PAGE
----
Stack Overflow is a community of 4.7 million programmers, just like you, helping each other.

Join them; it only takes a minute:

Sign up
Join the Stack Overflow community to:
  1. Ask programming questions
  2. Answer and help your peers
  3. Get recognized for your expertise

I've been working on a Azure worker role that hosts a netTcpRelayBinding WCF service. All seems to work well until One of my connected hosts disconnects unexpectedly. Over the next couple of minutes, the role consistently loses stability and then reports itself as unhealthy.

I'm not sure where I should be looking. I've got IntelliTrace enabled, and I've got some exceptions, which start with the TimeoutException you'd expect, but then continue on. I get these messages:

System.ServiceModel.CommunicationException - Inactivity timeout of (00:00:10) has been exceeded.

System.InvalidProgramException - The Common Language Runtime detected an invalid program

After this, I get a series of communication exceptions, timeoutexceptions, and then eventually the whole host crashes with an OutOfMemoryException.

Things to note: I've got 1 client connected. No other calls or activity. When he disconnects unexpectedly, the above consistently happens.

Tried catching the servicehost Faulted but that seemed to do nothing (can't see where it was hit in IntelliTrace logs.

Any ideas on where I should be looking? Surely I don't need to recreate the service every time something like this happens right?

share|improve this question
up vote 0 down vote accepted

That doesn't sound familiar. Can you reproduce this and how's your role feeling overall, meaning what's the CPU load looking like and what else is going on in parallel?

Cheers, Clemens

share|improve this answer
I've got 3 other services running, all basicHttpBinding, all occassionally receiving calls from this same client. But, those go all day long without error or significant CPU usage. This netTcpRelaybinding consistently causes the failure of the role (under the condition where the client is terminated unexpectedly). – Grant H. Feb 23 '12 at 22:48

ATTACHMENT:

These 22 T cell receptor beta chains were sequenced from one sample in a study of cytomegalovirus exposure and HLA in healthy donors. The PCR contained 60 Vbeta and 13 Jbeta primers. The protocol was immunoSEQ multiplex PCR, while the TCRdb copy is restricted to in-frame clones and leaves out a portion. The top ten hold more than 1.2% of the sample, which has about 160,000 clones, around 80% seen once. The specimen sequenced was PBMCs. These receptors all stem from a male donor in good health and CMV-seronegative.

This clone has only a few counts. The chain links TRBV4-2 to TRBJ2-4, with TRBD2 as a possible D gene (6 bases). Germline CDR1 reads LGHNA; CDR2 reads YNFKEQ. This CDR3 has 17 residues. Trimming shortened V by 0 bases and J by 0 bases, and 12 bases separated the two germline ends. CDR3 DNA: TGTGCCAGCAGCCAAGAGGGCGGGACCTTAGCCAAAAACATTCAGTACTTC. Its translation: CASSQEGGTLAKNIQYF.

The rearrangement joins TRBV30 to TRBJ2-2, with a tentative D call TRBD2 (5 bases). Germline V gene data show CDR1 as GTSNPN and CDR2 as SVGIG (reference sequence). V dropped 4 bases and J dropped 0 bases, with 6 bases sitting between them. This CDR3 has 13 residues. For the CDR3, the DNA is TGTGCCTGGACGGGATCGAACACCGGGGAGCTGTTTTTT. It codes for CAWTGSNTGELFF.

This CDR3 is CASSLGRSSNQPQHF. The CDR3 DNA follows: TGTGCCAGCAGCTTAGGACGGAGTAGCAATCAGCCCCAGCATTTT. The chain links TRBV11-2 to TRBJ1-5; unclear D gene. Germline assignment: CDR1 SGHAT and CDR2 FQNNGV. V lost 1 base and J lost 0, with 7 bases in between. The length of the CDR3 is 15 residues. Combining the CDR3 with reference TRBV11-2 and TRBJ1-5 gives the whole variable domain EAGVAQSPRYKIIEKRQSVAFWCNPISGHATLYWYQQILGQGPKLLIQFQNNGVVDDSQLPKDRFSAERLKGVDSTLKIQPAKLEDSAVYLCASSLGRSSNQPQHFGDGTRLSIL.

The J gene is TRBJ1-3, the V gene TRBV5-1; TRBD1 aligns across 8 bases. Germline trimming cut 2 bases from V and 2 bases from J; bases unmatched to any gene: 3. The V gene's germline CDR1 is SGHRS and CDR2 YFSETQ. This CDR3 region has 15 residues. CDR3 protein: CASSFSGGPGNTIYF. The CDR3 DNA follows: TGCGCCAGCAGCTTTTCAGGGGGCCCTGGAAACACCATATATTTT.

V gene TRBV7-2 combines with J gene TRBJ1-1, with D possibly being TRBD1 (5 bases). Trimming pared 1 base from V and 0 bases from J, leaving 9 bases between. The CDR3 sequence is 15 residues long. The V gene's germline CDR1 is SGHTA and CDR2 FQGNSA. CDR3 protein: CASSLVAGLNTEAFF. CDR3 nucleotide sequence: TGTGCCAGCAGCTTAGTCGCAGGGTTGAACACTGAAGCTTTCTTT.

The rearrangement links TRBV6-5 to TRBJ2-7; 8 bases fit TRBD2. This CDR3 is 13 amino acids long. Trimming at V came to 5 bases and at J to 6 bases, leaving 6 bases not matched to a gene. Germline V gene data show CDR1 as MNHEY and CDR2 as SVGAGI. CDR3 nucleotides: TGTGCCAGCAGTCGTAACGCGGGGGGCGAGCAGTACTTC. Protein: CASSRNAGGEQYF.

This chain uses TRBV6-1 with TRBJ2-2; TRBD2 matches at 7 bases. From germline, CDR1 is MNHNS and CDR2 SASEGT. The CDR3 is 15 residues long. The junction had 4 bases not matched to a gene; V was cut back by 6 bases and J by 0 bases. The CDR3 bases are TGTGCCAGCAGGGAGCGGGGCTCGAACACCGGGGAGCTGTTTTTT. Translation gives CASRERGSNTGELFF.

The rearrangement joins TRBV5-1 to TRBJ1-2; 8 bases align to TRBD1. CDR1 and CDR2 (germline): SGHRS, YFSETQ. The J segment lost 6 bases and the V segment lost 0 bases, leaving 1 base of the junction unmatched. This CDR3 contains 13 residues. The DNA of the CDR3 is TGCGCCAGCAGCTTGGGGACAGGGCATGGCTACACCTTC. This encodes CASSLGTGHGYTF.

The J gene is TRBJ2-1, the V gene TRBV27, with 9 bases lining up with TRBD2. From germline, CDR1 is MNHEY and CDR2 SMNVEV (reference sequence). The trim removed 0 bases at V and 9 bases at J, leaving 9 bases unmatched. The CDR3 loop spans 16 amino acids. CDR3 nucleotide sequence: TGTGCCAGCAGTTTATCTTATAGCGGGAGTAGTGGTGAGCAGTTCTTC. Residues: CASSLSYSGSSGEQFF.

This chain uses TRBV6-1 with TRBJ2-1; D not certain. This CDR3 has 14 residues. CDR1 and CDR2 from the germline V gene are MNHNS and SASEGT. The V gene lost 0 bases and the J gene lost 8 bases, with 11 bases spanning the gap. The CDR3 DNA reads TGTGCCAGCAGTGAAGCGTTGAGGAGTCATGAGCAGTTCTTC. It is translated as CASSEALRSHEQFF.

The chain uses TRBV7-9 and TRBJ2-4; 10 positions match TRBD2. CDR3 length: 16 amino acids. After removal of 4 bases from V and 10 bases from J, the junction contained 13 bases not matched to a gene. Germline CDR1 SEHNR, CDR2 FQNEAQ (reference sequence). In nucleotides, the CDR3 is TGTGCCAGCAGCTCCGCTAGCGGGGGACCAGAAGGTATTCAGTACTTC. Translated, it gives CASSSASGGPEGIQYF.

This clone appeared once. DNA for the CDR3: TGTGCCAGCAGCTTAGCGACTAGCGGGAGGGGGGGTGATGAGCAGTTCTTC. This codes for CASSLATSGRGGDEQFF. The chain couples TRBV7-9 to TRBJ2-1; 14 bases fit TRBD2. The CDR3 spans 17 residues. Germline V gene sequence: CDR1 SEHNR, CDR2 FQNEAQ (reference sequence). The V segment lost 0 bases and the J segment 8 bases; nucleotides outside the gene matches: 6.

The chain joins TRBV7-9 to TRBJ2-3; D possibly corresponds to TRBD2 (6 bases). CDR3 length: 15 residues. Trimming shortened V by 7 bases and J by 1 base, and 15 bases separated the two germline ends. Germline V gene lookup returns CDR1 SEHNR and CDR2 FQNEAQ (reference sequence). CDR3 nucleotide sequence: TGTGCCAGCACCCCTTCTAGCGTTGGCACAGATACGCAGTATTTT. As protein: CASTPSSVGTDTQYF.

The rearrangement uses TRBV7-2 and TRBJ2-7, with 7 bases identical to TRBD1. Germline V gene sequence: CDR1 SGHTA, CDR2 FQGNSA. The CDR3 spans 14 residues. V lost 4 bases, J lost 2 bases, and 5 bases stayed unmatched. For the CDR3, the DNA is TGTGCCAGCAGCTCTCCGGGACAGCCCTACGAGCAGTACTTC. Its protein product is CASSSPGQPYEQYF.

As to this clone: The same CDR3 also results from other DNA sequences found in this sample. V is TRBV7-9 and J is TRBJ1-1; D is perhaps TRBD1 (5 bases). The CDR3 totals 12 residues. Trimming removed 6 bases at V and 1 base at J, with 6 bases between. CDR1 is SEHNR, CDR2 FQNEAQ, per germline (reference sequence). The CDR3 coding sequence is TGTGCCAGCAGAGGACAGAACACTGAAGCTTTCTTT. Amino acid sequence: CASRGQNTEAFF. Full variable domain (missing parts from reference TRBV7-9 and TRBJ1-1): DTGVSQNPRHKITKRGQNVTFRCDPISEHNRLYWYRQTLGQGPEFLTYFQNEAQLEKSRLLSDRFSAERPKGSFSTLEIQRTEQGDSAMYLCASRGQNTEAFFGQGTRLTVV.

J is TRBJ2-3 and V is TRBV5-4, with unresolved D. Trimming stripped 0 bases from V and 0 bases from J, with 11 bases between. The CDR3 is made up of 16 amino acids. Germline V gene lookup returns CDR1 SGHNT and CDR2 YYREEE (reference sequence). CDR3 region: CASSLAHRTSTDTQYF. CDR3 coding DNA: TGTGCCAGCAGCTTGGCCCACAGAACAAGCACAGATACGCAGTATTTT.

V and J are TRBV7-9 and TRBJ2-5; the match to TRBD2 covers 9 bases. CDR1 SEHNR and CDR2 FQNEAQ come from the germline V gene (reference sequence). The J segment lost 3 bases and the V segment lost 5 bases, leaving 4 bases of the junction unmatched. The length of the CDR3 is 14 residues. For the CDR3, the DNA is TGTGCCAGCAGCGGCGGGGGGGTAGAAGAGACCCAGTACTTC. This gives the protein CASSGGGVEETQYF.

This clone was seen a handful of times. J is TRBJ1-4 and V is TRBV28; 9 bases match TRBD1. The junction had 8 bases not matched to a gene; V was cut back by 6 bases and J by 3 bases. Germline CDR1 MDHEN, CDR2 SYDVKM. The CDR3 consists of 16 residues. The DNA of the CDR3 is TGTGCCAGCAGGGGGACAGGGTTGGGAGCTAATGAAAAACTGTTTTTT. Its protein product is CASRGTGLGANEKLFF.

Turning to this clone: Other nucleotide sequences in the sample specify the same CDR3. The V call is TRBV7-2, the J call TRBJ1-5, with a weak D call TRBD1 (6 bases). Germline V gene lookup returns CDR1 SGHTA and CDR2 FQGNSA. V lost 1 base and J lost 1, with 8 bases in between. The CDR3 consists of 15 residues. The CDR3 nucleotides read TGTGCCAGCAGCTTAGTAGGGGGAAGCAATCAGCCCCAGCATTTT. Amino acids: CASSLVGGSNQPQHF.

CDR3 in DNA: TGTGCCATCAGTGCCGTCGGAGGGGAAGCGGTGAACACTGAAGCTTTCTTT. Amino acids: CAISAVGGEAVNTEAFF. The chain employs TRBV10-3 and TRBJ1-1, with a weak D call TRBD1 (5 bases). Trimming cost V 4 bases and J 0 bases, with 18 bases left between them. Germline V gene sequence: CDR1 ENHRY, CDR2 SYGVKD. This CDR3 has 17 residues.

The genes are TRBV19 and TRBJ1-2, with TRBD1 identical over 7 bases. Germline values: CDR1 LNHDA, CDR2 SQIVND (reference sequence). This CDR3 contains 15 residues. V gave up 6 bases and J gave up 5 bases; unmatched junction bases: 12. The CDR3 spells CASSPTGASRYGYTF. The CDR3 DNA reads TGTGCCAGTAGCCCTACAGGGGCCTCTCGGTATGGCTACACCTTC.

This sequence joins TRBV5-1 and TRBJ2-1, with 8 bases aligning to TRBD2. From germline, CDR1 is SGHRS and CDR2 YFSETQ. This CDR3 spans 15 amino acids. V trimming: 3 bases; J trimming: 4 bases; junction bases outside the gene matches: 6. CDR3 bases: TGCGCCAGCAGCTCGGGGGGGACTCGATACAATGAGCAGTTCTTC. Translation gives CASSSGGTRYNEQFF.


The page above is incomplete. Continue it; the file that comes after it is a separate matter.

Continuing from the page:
That's fairly odd. If you haven't turned on WCF tracing already, I would suggest that you do and look at the resulting logs in the trace viewer looking for exceptions. If that doesn't get you anywhere, collect whatever you can collect in terms traces/logs, zip it up, and send it to me. I'm clemensv at – Clemens Vasters Feb 23 '12 at 23:10
I'm not ready to call it just yet, but I may have an answer. This only happens with IntelliTrace enabled. I switched to profiling to confirm expected CPU, and suddenly couldn't reproduce. I've just switched back to IntelliTrace, and it's failing again. In a roundabout way your suggestion to check the CPU may have lead me to the answer. – Grant H. Feb 23 '12 at 23:38
That ended up being the solution the best I can tell. I'm not sure what specifically about IntelliTrace caused the issue, but turning it off definitely resolves it. – Grant H. Feb 24 '12 at 0:46

Your Answer


By posting your answer, you agree to the privacy policy and terms of service.

Not the answer you're looking for? Browse other questions tagged or ask your own question.